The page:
Döblin's work includes poetry, short stories, but also essays and plays. Berlin Alexanderplatz was not only his most successful novel, it also marked a turning point, as it was with this book that Döblin achieved his international breakthrough. The story was filmed for the first time as early as 1931.
Franz and the big city
"As our story begins, Franz Biberkopf leaves Tegel Penitentiary, where a previous foolish life has taken him. He has difficulty initially readjusting to Berlin, but finally, to his relief, he succeeds, and vows to stick to the straight and narrow from now on."
So begins the book. Franz has served his time for manslaughter. And his prospects seem to be quite good. His friends from his past have remained loyal, he's found diverse odd jobs, women like him. But then he gets stuck in the wheels in a literal sense when he — unwillingly — takes part in a burglary, losing an arm and his lover (this time, it is not his fault); he's arrested and later released.
Playing opposite him is the city of Berlin: not just as a foil, but as a main character of its own, an active player and the center of the action. The chorus of many different voices, the montage of news, copywriting, phrasebooks, Bible verses, the description of the tumult on the streets, the smells and sounds, all give a chaotic picture of the rapidly changing metropolis. And in the middle of it all is Franz, overwhelmed by everything — and by his yearnings.
"And he eats his bellyful and gets a good night's sleep, and the next day on the street he thinks: I fancy this one and I fancy that one, but he doesn't proposition either. And the dummy in the shop window, the curves on that, she'd suit me, but I'm not propositioning her either. And he sits in the bar and looks no one in the face and eats his fill and drinks. From now on I'll do nuffink all day but eat and drink and sleep, and life will be over for me. Over, over."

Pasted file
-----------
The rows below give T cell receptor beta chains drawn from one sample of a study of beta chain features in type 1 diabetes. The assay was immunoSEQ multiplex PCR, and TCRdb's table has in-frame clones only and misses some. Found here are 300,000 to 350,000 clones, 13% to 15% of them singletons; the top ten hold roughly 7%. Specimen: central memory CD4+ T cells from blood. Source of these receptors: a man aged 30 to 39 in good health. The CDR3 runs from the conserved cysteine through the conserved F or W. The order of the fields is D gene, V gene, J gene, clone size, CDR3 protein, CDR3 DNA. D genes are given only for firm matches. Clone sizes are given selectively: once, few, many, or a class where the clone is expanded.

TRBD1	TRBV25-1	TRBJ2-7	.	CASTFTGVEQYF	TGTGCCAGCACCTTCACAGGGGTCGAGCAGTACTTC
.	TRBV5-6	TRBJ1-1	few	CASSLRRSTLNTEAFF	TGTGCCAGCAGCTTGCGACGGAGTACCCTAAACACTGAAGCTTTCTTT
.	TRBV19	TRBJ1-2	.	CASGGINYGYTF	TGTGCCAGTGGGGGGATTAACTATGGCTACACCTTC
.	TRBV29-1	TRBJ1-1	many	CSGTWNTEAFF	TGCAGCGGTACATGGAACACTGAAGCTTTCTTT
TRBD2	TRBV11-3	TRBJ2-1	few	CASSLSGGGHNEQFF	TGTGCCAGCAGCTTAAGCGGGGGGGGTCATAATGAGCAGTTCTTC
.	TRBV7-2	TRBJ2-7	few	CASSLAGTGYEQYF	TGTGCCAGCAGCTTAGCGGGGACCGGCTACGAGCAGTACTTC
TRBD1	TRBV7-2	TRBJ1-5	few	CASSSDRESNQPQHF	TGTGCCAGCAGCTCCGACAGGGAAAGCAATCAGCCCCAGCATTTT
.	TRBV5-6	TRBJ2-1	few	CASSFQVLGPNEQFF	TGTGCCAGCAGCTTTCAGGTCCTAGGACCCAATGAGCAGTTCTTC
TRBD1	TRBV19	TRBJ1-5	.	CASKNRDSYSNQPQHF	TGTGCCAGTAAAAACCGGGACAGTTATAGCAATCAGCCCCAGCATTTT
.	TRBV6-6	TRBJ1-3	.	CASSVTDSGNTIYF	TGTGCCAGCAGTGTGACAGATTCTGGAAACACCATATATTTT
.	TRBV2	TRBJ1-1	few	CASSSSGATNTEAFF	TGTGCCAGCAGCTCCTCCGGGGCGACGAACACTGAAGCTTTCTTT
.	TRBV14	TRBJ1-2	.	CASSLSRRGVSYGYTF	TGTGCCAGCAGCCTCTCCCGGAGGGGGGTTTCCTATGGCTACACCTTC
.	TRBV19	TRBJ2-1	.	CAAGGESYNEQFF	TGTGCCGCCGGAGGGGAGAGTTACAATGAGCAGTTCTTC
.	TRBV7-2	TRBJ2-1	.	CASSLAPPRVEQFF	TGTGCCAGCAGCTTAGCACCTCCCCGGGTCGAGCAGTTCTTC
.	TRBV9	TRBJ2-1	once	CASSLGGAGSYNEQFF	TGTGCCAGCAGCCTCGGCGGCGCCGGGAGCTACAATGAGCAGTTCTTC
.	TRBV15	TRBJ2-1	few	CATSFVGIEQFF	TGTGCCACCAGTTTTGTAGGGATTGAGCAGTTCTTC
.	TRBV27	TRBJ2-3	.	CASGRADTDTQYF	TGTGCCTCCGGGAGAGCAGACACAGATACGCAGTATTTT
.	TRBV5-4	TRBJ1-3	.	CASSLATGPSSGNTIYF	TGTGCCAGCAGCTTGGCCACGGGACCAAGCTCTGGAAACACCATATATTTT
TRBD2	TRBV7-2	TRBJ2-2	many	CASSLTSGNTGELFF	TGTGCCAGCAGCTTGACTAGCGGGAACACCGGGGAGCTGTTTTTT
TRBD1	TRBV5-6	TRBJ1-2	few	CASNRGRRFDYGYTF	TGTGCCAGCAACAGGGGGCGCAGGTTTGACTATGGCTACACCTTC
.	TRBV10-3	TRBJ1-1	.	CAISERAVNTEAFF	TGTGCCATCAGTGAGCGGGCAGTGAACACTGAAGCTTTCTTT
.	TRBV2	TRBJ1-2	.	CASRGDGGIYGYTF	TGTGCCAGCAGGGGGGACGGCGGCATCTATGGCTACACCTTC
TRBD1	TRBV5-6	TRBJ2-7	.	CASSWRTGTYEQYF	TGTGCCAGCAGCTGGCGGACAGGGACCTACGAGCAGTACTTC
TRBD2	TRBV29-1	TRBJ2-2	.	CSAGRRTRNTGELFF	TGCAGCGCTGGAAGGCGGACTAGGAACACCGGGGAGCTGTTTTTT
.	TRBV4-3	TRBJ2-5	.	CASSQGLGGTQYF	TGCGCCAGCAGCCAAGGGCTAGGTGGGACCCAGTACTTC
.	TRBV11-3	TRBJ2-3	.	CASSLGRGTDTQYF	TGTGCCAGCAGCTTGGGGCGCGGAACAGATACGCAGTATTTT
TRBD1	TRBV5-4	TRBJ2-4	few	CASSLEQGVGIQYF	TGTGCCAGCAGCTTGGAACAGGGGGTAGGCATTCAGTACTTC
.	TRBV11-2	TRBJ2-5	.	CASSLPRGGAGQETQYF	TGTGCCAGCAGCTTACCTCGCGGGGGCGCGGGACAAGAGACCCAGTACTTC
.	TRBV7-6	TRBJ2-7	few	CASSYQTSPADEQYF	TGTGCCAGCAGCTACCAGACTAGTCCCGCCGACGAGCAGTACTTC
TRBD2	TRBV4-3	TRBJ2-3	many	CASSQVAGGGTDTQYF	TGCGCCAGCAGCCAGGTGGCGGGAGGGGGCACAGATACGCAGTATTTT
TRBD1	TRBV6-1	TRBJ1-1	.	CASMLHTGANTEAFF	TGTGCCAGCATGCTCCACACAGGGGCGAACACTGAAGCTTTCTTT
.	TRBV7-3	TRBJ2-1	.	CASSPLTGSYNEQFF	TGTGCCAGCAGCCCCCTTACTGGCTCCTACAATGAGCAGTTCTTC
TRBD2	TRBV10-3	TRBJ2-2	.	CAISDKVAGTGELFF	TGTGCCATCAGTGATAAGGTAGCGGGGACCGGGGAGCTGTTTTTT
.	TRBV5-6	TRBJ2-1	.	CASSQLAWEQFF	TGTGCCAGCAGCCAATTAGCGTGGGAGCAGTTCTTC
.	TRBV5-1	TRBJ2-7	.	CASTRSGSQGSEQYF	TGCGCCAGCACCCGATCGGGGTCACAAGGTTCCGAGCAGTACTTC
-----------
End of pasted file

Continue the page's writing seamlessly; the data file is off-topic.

Döblin as a literary role model
Alfred Döblin is a pioneer of classical modernism. Without Berlin Alexanderplatz, many works of literature in the German language would have been unthinkable.
Already during Döblin's lifetime, many of his contemporaries expressed their admiration for the writer (who rarely returned their esteem). Thomas Mann, for example, praised the "magnificently successful attempt" to "raise the proletarian reality of our time into the sphere of the epic." Stefan Zweig confessed how much he had learned from Döblin, and also Günter Grass understood himself as his pupil and successor. Although Döblin's Berlin Alexanderplatz is now part of every German-language literary canon, it also is waiting to be rediscovered, especially among young readers.
Alfred Döblin, Berlin Alexanderplatz, New York Review Books Classics, (German title: Berlin Alexanderplatz, 1929). English translation: Eugene Jolas / Michael Hofmann.
Alfred Döblin (1878-1957) was a practicing psychiatrist who had already begun writing during his studies. Wallenstein, The Three Leaps of Wang Lun and Berlin Alexanderplatz are among his best-known works. Döblin, in danger due to being both Jewish and a socialist, fled Germany for the US via France just a few days after Hitler rose to power. He was one of the first authors-in-exile to return to Europe after the war.